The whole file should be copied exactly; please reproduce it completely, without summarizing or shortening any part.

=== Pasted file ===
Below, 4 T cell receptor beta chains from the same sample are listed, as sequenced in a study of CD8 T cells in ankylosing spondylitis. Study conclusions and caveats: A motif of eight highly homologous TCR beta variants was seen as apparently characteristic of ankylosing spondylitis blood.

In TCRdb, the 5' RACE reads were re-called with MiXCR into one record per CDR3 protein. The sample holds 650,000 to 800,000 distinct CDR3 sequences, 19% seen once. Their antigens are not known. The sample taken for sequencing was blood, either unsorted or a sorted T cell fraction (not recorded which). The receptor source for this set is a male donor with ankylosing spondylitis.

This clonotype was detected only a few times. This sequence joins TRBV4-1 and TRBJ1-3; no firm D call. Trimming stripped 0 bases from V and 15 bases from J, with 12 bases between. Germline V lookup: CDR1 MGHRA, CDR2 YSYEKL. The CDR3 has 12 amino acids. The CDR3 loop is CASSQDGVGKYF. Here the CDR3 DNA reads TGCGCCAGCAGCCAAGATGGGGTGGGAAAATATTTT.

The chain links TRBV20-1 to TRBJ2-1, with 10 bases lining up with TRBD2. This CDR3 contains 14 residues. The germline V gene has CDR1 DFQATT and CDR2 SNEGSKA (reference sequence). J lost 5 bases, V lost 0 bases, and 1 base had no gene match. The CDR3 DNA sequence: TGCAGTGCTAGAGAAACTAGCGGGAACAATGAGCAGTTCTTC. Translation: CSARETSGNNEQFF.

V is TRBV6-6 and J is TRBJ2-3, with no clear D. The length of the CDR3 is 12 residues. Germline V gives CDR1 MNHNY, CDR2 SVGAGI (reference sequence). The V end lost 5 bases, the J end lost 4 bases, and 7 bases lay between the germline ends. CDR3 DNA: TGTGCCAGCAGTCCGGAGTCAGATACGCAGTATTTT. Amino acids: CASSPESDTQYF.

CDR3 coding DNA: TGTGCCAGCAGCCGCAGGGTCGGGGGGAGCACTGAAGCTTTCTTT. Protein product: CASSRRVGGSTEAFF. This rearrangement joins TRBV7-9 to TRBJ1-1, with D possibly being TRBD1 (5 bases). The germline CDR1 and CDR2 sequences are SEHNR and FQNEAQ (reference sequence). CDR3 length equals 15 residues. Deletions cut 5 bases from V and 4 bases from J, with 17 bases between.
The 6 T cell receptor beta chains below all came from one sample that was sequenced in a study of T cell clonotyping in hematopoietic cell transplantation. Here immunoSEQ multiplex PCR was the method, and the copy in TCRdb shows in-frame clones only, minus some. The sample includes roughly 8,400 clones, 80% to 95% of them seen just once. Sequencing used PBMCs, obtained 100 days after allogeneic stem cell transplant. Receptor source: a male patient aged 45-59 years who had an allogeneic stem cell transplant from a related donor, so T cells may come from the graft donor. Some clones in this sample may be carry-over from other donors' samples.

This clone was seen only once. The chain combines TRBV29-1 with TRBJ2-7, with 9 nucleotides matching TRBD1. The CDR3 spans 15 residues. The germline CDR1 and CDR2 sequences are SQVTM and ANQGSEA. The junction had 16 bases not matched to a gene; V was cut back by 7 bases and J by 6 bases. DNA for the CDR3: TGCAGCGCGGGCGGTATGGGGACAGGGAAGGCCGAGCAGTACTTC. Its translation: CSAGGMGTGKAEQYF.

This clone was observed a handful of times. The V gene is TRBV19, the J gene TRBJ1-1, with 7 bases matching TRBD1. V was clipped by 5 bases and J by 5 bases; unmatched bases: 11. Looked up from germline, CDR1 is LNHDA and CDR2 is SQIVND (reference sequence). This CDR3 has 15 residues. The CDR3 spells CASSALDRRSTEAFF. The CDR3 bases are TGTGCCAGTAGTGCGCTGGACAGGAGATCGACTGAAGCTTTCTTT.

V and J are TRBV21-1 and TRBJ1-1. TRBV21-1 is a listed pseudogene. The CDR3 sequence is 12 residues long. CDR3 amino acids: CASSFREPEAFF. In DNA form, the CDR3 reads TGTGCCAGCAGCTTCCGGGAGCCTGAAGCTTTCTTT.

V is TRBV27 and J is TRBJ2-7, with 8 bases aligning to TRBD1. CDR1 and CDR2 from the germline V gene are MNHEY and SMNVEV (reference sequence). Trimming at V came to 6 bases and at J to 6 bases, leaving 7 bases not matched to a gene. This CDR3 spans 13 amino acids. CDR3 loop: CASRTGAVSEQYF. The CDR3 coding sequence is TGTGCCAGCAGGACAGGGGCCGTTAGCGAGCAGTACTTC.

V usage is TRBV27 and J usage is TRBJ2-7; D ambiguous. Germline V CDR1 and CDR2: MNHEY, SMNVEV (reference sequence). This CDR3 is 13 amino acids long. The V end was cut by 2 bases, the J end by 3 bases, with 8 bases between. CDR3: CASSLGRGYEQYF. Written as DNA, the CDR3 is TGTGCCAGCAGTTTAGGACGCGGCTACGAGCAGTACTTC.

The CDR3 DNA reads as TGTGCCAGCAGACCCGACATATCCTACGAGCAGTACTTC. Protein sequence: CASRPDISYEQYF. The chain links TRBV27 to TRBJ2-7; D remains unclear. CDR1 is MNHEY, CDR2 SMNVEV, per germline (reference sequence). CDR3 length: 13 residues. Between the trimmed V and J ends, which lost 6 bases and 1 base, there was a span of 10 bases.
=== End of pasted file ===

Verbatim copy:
Below, 4 T cell receptor beta chains from the same sample are listed, as sequenced in a study of CD8 T cells in ankylosing spondylitis. Study conclusions and caveats: A motif of eight highly homologous TCR beta variants was seen as apparently characteristic of ankylosing spondylitis blood.

In TCRdb, the 5' RACE reads were re-called with MiXCR into one record per CDR3 protein. The sample holds 650,000 to 800,000 distinct CDR3 sequences, 19% seen once. Their antigens are not known. The sample taken for sequencing was blood, either unsorted or a sorted T cell fraction (not recorded which). The receptor source for this set is a male donor with ankylosing spondylitis.

This clonotype was detected only a few times. This sequence joins TRBV4-1 and TRBJ1-3; no firm D call. Trimming stripped 0 bases from V and 15 bases from J, with 12 bases between. Germline V lookup: CDR1 MGHRA, CDR2 YSYEKL. The CDR3 has 12 amino acids. The CDR3 loop is CASSQDGVGKYF. Here the CDR3 DNA reads TGCGCCAGCAGCCAAGATGGGGTGGGAAAATATTTT.

The chain links TRBV20-1 to TRBJ2-1, with 10 bases lining up with TRBD2. This CDR3 contains 14 residues. The germline V gene has CDR1 DFQATT and CDR2 SNEGSKA (reference sequence). J lost 5 bases, V lost 0 bases, and 1 base had no gene match. The CDR3 DNA sequence: TGCAGTGCTAGAGAAACTAGCGGGAACAATGAGCAGTTCTTC. Translation: CSARETSGNNEQFF.

V is TRBV6-6 and J is TRBJ2-3, with no clear D. The length of the CDR3 is 12 residues. Germline V gives CDR1 MNHNY, CDR2 SVGAGI (reference sequence). The V end lost 5 bases, the J end lost 4 bases, and 7 bases lay between the germline ends. CDR3 DNA: TGTGCCAGCAGTCCGGAGTCAGATACGCAGTATTTT. Amino acids: CASSPESDTQYF.

CDR3 coding DNA: TGTGCCAGCAGCCGCAGGGTCGGGGGGAGCACTGAAGCTTTCTTT. Protein product: CASSRRVGGSTEAFF. This rearrangement joins TRBV7-9 to TRBJ1-1, with D possibly being TRBD1 (5 bases). The germline CDR1 and CDR2 sequences are SEHNR and FQNEAQ (reference sequence). CDR3 length equals 15 residues. Deletions cut 5 bases from V and 4 bases from J, with 17 bases between.
The 6 T cell receptor beta chains below all came from one sample that was sequenced in a study of T cell clonotyping in hematopoietic cell transplantation. Here immunoSEQ multiplex PCR was the method, and the copy in TCRdb shows in-frame clones only, minus some. The sample includes roughly 8,400 clones, 80% to 95% of them seen just once. Sequencing used PBMCs, obtained 100 days after allogeneic stem cell transplant. Receptor source: a male patient aged 45-59 years who had an allogeneic stem cell transplant from a related donor, so T cells may come from the graft donor. Some clones in this sample may be carry-over from other donors' samples.

This clone was seen only once. The chain combines TRBV29-1 with TRBJ2-7, with 9 nucleotides matching TRBD1. The CDR3 spans 15 residues. The germline CDR1 and CDR2 sequences are SQVTM and ANQGSEA. The junction had 16 bases not matched to a gene; V was cut back by 7 bases and J by 6 bases. DNA for the CDR3: TGCAGCGCGGGCGGTATGGGGACAGGGAAGGCCGAGCAGTACTTC. Its translation: CSAGGMGTGKAEQYF.

This clone was observed a handful of times. The V gene is TRBV19, the J gene TRBJ1-1, with 7 bases matching TRBD1. V was clipped by 5 bases and J by 5 bases; unmatched bases: 11. Looked up from germline, CDR1 is LNHDA and CDR2 is SQIVND (reference sequence). This CDR3 has 15 residues. The CDR3 spells CASSALDRRSTEAFF. The CDR3 bases are TGTGCCAGTAGTGCGCTGGACAGGAGATCGACTGAAGCTTTCTTT.

V and J are TRBV21-1 and TRBJ1-1. TRBV21-1 is a listed pseudogene. The CDR3 sequence is 12 residues long. CDR3 amino acids: CASSFREPEAFF. In DNA form, the CDR3 reads TGTGCCAGCAGCTTCCGGGAGCCTGAAGCTTTCTTT.

V is TRBV27 and J is TRBJ2-7, with 8 bases aligning to TRBD1. CDR1 and CDR2 from the germline V gene are MNHEY and SMNVEV (reference sequence). Trimming at V came to 6 bases and at J to 6 bases, leaving 7 bases not matched to a gene. This CDR3 spans 13 amino acids. CDR3 loop: CASRTGAVSEQYF. The CDR3 coding sequence is TGTGCCAGCAGGACAGGGGCCGTTAGCGAGCAGTACTTC.

V usage is TRBV27 and J usage is TRBJ2-7; D ambiguous. Germline V CDR1 and CDR2: MNHEY, SMNVEV (reference sequence). This CDR3 is 13 amino acids long. The V end was cut by 2 bases, the J end by 3 bases, with 8 bases between. CDR3: CASSLGRGYEQYF. Written as DNA, the CDR3 is TGTGCCAGCAGTTTAGGACGCGGCTACGAGCAGTACTTC.

The CDR3 DNA reads as TGTGCCAGCAGACCCGACATATCCTACGAGCAGTACTTC. Protein sequence: CASRPDISYEQYF. The chain links TRBV27 to TRBJ2-7; D remains unclear. CDR1 is MNHEY, CDR2 SMNVEV, per germline (reference sequence). CDR3 length: 13 residues. Between the trimmed V and J ends, which lost 6 bases and 1 base, there was a span of 10 bases.